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2020 is a Tough Year for Manhattan Real Estate
The news right now about the New York real estate market couldn’t be worse. The state is reeling from a plague of bad events that could conceivably topple the state and city governments.
The work at home, Corona Virus exodus from Manhattan doesn’t seem to be stopping, and with the fall season just ahead (without a Corona Virus vaccination), the vacuum from exiters is something property owners can feel. It’s a similar situation in other housing markets in 2020, but NYC’s plight is making property owners nervous.
13000 Empty Apartments in Manhattan
CNBC’s Robert Frank discusses the glut of unsold apartments in Manhattan.
While NYC and the state of New York had a good month in June, it may have come at the expense of homeowners fleeing Manhattan, Bronx and Queens to new locations away from the dense city.
Douglas Elliman reports the NYC July 2020 vacancy rate has jumped 2.3% since last July and that median rental prices have fallen 7.6% YoY. New lease signings are down 23.4% and condos are on the market 2 days longer.
The Big Exit from Manhattan
The reason for the flight is undoubtedly the Corona Virus shutdown and recession along with sky high rents that fewer renters can afford currently. But the defund the police movement and the violence of those criminals last month certainly frightened a lot of Manhattan residents.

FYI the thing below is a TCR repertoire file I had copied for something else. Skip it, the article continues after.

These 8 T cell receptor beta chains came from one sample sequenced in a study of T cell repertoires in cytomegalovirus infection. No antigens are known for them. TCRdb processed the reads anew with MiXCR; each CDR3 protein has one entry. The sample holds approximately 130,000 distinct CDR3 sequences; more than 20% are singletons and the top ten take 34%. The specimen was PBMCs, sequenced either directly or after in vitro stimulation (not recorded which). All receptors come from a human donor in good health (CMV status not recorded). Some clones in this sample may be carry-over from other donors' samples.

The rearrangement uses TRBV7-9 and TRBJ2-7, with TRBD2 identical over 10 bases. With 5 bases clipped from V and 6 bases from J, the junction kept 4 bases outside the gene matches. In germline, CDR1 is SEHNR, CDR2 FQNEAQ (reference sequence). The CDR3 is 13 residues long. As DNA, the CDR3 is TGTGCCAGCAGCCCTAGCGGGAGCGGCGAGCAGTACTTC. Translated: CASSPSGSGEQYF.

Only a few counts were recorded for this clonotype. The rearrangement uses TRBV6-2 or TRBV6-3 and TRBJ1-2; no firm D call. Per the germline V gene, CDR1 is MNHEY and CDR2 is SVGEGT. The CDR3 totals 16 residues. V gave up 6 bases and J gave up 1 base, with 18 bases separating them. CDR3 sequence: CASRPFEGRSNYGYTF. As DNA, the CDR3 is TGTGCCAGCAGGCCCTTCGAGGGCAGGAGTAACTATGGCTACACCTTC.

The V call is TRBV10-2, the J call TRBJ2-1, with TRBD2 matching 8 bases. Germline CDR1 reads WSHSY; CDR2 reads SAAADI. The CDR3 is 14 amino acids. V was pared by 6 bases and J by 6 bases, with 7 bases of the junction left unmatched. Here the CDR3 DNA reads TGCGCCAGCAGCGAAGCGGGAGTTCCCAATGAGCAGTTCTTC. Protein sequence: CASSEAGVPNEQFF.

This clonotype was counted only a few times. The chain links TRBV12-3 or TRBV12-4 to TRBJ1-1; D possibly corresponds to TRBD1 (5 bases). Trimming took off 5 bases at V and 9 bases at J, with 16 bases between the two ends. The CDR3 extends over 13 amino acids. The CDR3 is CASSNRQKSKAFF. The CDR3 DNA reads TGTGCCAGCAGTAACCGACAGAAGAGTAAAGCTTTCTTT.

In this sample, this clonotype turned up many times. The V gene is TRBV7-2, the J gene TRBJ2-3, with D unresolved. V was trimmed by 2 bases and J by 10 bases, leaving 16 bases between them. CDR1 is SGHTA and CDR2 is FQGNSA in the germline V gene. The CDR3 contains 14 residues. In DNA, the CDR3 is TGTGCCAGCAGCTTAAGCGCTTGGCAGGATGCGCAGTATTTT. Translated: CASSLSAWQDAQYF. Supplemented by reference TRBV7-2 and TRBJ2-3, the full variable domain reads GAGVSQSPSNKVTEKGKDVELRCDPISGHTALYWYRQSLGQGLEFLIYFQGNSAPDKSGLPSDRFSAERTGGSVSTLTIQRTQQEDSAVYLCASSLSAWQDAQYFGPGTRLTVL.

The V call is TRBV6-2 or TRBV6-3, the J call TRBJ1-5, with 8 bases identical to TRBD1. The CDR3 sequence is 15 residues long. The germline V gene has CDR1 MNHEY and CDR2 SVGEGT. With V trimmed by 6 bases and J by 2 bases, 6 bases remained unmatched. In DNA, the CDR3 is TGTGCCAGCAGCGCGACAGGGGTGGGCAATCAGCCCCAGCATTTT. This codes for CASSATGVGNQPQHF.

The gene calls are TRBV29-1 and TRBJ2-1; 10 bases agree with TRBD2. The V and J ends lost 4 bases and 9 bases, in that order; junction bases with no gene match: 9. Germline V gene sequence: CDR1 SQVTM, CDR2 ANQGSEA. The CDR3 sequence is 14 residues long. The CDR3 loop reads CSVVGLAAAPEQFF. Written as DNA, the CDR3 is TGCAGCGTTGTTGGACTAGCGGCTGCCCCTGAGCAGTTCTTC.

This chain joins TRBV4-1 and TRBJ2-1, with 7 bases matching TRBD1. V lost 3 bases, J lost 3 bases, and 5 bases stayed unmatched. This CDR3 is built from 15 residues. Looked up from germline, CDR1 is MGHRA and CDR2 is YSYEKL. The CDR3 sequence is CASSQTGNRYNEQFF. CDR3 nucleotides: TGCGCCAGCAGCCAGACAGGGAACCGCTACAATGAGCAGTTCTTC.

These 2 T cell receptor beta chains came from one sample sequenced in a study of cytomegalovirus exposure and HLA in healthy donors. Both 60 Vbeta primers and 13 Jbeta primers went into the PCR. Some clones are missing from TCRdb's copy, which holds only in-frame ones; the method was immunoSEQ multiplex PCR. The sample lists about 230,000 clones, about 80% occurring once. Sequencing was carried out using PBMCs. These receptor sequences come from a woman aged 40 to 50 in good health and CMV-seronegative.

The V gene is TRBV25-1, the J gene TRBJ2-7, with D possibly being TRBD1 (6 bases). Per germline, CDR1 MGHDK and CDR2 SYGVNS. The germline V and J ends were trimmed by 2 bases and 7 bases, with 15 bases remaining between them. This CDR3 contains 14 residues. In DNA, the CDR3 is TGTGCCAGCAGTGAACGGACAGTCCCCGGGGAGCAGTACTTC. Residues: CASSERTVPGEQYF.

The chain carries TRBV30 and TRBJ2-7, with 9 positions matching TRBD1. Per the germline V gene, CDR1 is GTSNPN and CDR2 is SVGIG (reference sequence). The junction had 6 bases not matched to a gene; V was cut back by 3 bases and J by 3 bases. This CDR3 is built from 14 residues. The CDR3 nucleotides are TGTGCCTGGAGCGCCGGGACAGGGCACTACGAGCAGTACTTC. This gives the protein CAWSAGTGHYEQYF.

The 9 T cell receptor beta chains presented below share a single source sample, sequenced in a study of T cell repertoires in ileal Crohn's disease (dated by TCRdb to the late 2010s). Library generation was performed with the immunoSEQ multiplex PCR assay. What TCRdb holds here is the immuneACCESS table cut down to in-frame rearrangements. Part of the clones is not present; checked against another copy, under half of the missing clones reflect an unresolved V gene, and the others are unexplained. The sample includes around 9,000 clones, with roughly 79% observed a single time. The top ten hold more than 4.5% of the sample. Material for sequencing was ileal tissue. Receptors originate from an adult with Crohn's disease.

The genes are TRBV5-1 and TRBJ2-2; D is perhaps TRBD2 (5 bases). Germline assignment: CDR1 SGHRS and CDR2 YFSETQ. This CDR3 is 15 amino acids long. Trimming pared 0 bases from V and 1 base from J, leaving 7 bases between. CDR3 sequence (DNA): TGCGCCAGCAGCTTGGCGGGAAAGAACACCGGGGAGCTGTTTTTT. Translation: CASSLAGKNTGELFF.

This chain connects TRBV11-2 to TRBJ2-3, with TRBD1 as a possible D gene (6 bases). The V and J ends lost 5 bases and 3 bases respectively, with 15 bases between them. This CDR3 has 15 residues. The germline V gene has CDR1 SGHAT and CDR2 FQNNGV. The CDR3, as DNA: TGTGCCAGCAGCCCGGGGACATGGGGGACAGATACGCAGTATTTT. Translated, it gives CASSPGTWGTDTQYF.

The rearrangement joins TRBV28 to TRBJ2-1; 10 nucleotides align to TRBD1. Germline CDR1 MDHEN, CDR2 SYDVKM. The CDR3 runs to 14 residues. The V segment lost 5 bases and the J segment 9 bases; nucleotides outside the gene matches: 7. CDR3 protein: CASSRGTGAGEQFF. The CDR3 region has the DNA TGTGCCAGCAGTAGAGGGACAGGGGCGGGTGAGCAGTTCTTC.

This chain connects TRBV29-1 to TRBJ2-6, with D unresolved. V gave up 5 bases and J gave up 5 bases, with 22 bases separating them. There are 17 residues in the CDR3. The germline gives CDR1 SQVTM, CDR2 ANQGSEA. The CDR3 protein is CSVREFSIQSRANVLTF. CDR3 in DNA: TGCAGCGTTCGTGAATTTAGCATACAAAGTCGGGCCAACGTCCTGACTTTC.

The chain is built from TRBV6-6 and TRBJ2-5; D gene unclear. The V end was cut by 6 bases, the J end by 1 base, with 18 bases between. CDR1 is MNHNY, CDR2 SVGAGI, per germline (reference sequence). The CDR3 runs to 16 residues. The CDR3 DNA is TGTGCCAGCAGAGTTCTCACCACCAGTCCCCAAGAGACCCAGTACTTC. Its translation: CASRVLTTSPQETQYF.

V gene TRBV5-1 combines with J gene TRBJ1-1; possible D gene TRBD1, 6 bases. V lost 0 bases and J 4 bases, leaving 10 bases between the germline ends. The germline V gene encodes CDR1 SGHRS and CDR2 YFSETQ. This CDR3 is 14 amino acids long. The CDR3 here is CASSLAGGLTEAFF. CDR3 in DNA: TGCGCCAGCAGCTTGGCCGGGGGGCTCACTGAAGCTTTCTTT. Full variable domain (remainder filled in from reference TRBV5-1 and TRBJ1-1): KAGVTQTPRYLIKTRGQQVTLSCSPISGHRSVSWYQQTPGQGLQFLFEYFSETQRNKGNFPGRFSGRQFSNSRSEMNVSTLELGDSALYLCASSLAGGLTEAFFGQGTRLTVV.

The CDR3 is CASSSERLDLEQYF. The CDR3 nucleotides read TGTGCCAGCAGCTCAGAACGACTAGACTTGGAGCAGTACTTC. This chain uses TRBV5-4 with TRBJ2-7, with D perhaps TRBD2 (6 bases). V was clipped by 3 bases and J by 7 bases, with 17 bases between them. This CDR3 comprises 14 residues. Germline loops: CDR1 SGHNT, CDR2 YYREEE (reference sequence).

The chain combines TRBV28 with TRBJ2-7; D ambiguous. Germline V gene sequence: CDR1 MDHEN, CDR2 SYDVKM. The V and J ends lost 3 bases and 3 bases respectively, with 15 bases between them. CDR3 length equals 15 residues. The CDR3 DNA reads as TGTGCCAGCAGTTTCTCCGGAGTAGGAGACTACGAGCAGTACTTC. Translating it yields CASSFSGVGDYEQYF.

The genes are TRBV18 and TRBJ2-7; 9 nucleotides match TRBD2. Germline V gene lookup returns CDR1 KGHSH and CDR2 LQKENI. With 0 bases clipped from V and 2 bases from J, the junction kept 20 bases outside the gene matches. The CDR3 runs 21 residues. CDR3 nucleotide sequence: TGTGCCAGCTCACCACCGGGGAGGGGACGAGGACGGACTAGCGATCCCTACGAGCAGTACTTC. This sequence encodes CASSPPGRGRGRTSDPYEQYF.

President Trump has created executive orders to give those waiting for evictions a stay of execution, and more financial aid for New Yorkers. As the months pass however, the ticking time bomb may become louder.
Governor Cuomo made a nationally televised plea for New Yorkers to come back to the city which really didn’t help the matter. Given the economy and employment will be tighter in the next 6 months, those who have sold and left, or closed their businesses will find the lower cost of business elsewhere hard to give up.
New York State Home Sales Stats June 2020
The graphic below shows a 34% drop in sales and 20% drop in listings although across the state, home prices rose 3.2%. It’s almost as though New York hasn’t climbed out of the Corona Virus recession yet.
Manhattan and NYC are a World of Condos
Most residents of NYC and Manhattan don’t own their home. They rent, and with such high vacancies, we can see rents dropping in the months ahead. Currently landlords are giving 1 to 2 month concessions on leases. This likely won’t stop condo prices from plummeting through the fall.
Zumper reports that rents in NYC dropped 1.7% for one bedroom apartments to $2840 per month, and down .3% to $3200 per month for two bedrooms making it the most expensive city for renters.
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